Foundations of Army Leadership

Great leaders emerge from all walks of life. From the home where parents express love while maintaining the discipline to the CEO’s that run multi-million dollar corporations, good leadership is vital to success. The great General Douglas Macarthur once said, ‘A true leader has the confidence to stand alone, the courage to make tough decisions, and the compassion to listen to the needs of others. He does not set out to be a leader but becomes one by the equality of his actions and the integrity of his intent.

” In the Army, leaders have the duty to mold and care for their Soldiers. Army leaders must also deal with the added stresses of being responsible for the well being of their soldiers in potentially life-threatening situations. This paper will discuss the origins of this unique type of leadership and the foundations on which it is built.

The United States Army originated out of necessity. The revolution against the British government called for the men of this country to form a unified fighting force, a Continental Army.

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At the time, most of the fighting men came from state militias, which each had their own set of regulations. Because of this, the Army’s efforts at war had been uncoordinated and unsuccessful. The winter of 1777 found the Army reeling after several crucial defeats. Left to suffer in the bitter cold at Valley Forge, George Washington, Commander in chief of the Continental Army, realized he needed a centralized and structured system on which to base the Army’s leadership.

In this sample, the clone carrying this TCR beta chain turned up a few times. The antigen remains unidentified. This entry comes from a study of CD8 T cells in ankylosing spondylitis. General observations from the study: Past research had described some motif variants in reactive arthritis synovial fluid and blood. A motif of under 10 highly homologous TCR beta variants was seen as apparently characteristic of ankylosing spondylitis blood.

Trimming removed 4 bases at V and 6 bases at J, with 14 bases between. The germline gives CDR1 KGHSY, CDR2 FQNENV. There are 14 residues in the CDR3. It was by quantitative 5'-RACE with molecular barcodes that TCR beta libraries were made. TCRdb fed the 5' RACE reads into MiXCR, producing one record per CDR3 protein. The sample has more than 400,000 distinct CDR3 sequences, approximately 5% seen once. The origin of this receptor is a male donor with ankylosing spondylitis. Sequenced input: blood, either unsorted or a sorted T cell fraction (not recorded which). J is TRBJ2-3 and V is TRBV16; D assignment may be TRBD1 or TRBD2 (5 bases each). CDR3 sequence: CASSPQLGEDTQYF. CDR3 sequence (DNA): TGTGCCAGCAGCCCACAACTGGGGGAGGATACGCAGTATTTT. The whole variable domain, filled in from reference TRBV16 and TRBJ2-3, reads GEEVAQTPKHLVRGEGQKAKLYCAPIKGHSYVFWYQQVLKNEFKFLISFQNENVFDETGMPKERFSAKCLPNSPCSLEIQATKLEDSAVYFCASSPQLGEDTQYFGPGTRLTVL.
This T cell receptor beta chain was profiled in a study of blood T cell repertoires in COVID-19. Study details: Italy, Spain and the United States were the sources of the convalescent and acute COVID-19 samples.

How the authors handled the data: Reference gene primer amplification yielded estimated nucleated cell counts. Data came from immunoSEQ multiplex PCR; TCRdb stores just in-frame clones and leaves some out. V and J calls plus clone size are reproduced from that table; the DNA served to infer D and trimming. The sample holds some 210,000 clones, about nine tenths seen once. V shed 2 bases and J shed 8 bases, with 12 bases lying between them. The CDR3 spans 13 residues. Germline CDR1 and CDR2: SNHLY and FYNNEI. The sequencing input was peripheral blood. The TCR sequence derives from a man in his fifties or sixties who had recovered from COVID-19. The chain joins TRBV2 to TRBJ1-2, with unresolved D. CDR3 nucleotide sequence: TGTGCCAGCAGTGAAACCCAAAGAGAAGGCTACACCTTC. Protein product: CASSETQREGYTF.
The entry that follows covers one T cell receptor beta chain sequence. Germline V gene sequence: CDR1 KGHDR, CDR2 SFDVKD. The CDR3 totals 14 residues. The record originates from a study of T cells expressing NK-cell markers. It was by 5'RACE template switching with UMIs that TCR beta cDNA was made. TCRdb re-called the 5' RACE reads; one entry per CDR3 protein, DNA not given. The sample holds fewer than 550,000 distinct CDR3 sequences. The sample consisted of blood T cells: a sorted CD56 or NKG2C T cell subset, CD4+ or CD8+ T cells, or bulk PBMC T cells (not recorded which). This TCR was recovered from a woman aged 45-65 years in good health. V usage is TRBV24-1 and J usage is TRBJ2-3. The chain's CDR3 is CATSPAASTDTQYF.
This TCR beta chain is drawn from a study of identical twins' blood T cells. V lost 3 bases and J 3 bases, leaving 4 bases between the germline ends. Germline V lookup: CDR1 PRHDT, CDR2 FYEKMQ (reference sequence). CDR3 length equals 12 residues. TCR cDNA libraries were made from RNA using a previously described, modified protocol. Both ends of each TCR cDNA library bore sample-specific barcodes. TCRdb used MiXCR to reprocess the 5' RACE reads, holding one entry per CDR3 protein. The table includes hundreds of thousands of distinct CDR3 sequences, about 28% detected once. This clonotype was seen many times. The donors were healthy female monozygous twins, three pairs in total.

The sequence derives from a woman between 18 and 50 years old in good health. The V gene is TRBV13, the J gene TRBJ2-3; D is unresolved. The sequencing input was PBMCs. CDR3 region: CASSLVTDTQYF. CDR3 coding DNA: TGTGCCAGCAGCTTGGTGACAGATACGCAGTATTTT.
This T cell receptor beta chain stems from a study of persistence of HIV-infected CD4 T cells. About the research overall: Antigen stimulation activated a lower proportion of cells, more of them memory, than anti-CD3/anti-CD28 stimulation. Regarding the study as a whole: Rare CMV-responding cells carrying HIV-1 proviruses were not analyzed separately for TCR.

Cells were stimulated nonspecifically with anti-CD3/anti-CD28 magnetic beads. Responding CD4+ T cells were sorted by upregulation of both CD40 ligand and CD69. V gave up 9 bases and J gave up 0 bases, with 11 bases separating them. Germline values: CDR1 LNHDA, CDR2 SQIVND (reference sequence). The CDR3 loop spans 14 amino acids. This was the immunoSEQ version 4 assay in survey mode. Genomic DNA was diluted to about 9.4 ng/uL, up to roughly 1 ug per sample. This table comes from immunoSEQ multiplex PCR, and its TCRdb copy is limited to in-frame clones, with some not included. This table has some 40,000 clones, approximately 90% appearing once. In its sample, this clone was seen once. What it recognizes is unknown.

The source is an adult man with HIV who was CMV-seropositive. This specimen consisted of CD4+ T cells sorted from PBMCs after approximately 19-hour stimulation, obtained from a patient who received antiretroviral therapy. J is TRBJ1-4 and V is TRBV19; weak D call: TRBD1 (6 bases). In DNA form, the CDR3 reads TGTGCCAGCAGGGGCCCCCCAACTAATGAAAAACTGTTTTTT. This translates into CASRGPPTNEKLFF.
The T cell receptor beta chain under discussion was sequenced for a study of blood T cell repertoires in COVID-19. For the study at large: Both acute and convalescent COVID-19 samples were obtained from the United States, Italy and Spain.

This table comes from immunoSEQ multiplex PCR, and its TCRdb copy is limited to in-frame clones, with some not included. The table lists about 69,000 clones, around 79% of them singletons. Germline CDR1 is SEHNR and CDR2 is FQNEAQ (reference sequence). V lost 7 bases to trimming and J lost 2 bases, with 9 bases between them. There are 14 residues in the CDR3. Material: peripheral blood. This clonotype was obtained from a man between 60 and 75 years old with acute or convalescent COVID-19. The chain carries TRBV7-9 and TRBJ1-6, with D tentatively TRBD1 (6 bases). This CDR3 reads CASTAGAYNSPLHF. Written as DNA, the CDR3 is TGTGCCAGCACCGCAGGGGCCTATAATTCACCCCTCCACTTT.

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As if by fate, a decorated Prussian officer named Baron Friedrich Von Steuben arrived that same winter to help the colonies in the war against England.

General George Washington was immediately impressed with the Baron, assigning him temporary Inspector General. After assessing the force, Von Steuben’s first act was to create an Army-wide standard for the discipline of drill and ceremony. His changes centralized the way the Army moved and fought, immediately creating a more effective fighting force. Von Steuben also trained Soldiers on accountability of equipment, cleanliness, sick-call standards, and penned the Army’s first general orders. The Army improved drastically in every discipline and left Valley Forge prepared for war. Shortly after, Von Steuben published the ‘Regulations for the Order and Discipline of the Troops of the United States,’ also known as the Army ‘Blue Book.’

Baron Von Steuben’s ‘Blue Book’ acted as a guideline for leadership to adhere to, but maintaining discipline and upholding regulation doesn’t necessarily make a well-rounded leader. Army leadership consists of much more. The Army Doctrine Publication or ADP 6-22 guides leaders in understanding and striving to be leaders of Character, Presence, and Intellect. Leading with character involves having empathy for Soldiers and living by the Army values of loyalty, duty, respect, selfless service, honesty, integrity, and personal courage. General Norman Schwarzkopf, leader of the coalition forces during the Gulf War, said, ‘Leadership is a potent combination of strategy and character, but if you must be without one, be without strategy.’